2. Freedom of the Press - Freedom of the press is to be guarded as a vital right of mankind. It is the unquestionable right to discuss whatever is not explicitly forbidden by law, including the wisdom of any restrictive stature.
  3. Independence - Freedom from all obligations except that of fidelity to public interest is vital.
    1. Promotion of any private interest contrary to the general welfare, for whatever reason, is not compatible with honest journalism. So-called news-communications from private sources should not be published without public notice of their source or else substantiation of their claims to value as new both in form and substance.
    2. Partisanship, in editorial comment. which knowingly departs from the truth, does violence to the best spirit of American journalism; in the news columns it is subversive of a fundamental principle of the profession.
  4. Sincerity, Truthfulness, Accuracy - Good faith with the readers is the foundation of all journalism worthy of the same.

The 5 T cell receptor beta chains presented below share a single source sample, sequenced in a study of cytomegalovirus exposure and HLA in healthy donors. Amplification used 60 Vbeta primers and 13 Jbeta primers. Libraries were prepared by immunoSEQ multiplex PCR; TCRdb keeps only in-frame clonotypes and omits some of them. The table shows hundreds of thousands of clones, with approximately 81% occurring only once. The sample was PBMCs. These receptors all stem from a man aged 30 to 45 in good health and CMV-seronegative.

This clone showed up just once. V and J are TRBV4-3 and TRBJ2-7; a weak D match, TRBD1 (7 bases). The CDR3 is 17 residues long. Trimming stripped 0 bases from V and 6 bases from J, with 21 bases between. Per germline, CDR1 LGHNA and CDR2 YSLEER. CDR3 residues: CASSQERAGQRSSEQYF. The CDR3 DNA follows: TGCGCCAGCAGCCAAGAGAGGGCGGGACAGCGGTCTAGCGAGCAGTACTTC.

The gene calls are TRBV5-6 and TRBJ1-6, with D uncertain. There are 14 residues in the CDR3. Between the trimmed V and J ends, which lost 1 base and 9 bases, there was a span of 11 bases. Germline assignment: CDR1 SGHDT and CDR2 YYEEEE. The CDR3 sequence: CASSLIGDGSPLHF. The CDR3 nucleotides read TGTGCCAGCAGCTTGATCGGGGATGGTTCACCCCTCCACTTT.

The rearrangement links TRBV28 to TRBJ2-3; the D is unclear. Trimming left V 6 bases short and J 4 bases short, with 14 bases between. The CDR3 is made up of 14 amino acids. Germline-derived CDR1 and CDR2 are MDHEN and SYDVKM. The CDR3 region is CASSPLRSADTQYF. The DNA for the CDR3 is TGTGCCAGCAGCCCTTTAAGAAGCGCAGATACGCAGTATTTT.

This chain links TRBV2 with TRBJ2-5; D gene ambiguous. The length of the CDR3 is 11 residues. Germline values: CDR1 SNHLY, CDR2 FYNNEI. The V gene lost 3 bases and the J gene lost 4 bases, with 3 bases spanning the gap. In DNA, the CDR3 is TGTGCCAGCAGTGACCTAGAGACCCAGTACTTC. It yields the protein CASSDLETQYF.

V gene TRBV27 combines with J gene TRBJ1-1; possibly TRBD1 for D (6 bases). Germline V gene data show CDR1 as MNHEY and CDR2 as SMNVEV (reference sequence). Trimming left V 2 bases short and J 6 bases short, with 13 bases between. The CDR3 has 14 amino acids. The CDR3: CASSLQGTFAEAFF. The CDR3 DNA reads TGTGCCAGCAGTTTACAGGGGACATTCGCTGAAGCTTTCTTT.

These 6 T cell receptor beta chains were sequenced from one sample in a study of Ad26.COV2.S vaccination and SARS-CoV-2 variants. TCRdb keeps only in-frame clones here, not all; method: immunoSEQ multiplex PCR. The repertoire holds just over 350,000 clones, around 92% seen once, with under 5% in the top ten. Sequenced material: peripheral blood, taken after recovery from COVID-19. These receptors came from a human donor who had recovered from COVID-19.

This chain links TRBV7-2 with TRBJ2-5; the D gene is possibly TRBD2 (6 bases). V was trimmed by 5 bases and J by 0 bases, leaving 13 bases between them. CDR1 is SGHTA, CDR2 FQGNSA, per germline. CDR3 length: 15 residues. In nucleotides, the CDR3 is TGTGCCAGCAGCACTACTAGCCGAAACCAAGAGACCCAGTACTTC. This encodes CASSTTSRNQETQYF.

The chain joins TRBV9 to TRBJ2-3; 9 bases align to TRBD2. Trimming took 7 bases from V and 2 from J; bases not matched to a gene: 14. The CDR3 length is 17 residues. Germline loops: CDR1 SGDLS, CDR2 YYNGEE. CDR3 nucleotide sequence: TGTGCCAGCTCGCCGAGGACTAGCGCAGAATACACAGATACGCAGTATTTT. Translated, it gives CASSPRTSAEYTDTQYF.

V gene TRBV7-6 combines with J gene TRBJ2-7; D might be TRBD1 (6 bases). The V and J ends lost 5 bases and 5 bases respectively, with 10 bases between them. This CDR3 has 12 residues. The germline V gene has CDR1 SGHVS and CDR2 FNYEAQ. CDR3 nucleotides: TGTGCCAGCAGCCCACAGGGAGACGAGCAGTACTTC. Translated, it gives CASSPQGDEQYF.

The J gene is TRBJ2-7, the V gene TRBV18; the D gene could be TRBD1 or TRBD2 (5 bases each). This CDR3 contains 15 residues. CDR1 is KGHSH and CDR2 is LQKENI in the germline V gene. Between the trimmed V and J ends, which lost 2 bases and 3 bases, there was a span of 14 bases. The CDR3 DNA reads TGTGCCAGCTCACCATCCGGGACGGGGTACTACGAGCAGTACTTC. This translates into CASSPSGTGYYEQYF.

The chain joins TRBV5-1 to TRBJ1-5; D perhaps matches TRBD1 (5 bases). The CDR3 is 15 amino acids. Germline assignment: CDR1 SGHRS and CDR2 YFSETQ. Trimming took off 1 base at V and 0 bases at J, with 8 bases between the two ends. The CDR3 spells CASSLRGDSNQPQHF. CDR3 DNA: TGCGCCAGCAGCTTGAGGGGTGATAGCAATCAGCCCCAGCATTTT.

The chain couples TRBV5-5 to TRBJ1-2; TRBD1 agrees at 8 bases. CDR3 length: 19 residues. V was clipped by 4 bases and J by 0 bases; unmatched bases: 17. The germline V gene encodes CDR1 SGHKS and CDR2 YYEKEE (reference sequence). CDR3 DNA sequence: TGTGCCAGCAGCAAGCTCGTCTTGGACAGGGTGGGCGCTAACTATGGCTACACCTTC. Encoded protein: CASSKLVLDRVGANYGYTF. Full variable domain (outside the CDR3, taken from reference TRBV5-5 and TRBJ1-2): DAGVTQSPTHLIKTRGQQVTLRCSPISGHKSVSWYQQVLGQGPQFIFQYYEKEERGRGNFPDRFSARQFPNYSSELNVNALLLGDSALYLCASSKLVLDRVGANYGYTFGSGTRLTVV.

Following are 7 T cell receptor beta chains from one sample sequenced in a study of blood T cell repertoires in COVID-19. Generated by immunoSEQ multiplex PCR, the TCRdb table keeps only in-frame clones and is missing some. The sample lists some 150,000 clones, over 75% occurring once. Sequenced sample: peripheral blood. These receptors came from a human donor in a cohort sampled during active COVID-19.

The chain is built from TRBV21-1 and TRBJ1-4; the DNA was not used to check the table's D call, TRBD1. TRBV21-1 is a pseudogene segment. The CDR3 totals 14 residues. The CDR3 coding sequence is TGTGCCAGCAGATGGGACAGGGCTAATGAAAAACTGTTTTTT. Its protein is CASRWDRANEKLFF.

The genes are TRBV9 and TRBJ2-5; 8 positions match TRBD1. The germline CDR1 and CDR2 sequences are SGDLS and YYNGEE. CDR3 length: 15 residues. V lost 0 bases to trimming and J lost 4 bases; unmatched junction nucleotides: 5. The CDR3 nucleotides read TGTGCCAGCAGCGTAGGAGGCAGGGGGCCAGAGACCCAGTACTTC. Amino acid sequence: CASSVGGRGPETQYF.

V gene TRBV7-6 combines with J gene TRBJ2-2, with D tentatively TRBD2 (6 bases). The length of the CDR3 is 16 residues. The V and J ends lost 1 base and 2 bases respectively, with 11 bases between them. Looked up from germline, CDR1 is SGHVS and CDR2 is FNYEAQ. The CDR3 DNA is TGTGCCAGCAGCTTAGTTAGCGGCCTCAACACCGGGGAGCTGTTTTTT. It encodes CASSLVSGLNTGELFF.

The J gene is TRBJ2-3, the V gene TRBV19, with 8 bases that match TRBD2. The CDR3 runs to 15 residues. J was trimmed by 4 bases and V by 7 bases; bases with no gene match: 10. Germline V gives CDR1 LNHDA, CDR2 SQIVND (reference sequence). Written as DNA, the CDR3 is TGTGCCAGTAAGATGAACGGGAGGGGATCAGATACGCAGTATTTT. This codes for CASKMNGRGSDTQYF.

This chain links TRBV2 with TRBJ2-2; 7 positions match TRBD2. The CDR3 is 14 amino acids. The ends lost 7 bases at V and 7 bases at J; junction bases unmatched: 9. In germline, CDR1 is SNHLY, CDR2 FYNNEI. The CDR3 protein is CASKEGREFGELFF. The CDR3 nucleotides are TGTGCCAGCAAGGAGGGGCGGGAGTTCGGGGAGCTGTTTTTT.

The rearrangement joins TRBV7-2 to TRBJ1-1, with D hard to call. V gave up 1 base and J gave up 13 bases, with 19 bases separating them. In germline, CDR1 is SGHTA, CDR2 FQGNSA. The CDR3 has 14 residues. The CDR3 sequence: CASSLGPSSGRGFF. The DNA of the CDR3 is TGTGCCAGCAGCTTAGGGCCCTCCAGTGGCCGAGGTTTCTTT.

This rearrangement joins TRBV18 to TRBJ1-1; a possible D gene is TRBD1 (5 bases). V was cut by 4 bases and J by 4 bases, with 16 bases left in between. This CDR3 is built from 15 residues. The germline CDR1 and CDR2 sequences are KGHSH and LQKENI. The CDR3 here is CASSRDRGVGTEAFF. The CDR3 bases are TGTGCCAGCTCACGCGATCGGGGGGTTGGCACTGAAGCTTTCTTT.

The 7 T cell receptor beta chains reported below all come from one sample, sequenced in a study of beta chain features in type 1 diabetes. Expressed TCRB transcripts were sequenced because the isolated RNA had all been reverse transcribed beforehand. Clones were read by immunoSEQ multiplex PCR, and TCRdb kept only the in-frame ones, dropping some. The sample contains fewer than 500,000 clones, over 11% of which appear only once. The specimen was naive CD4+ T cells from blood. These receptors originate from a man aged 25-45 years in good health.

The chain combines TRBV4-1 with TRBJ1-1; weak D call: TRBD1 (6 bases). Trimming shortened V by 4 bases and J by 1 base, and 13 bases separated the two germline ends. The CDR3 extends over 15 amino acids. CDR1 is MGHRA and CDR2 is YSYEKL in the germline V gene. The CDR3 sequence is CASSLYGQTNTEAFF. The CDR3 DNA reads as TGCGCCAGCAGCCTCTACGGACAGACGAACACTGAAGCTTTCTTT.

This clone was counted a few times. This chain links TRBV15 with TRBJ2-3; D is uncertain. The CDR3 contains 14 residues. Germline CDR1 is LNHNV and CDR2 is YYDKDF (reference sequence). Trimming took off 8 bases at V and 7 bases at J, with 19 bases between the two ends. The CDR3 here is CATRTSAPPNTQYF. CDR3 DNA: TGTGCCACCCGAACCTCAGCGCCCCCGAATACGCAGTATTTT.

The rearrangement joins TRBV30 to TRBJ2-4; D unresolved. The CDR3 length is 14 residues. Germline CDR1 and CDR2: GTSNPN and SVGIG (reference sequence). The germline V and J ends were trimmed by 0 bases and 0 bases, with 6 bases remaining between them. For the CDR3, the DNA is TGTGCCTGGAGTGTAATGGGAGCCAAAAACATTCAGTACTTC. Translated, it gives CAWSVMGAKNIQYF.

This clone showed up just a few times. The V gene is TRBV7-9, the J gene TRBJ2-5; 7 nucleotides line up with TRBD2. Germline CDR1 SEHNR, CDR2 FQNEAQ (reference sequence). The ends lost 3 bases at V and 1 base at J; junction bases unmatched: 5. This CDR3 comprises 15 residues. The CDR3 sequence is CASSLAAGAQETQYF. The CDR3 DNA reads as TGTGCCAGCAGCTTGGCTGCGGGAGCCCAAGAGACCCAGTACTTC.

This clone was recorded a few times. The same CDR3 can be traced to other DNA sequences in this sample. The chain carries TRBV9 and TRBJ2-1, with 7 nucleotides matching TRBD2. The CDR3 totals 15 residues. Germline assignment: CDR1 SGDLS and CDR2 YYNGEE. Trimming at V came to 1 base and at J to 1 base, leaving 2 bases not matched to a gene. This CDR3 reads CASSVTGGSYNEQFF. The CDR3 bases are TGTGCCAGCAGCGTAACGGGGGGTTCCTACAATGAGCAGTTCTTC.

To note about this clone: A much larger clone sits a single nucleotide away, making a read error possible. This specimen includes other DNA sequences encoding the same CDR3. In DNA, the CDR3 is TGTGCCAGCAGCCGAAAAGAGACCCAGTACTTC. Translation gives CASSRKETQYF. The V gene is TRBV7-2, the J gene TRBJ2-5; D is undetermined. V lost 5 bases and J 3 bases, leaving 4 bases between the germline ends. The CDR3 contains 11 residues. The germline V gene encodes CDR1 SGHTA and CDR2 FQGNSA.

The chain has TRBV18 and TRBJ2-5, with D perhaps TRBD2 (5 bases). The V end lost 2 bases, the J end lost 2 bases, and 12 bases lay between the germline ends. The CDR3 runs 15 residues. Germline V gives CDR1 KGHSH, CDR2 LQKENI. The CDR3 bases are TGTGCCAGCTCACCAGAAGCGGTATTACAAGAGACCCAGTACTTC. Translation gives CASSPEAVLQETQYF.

1. By every consideration of good faith, every news paper is constrained to be truthful. It is not to be excused for lack of thoroughness of accuracy within its control or failure to obtain command of these qualities.
    2. Headlines should be fully warranted by the contents of the articles which they surmount.
  5. Impartiality - Sound practices makes clear distinction between news reports and expression of opinions. News reports should be free from opinion or bias of any kind.
  6. Fair Play - A newspaper should not publish unofficial charges affecting reputation or moral character without opportunity given to the accused to be heard. Right practice demands the giving of such opportunity in all cases of serious accusations outside judicial proceedings.
    1. A newspaper should not invade private rights or feelings without sure warrant of public right as distinguished from public curiosity.
    2.  It is the privilege, as it is the duty, of a newspaper to make prompt and complete correction of its own serious mistakes of fact or opinion, whatever their origin.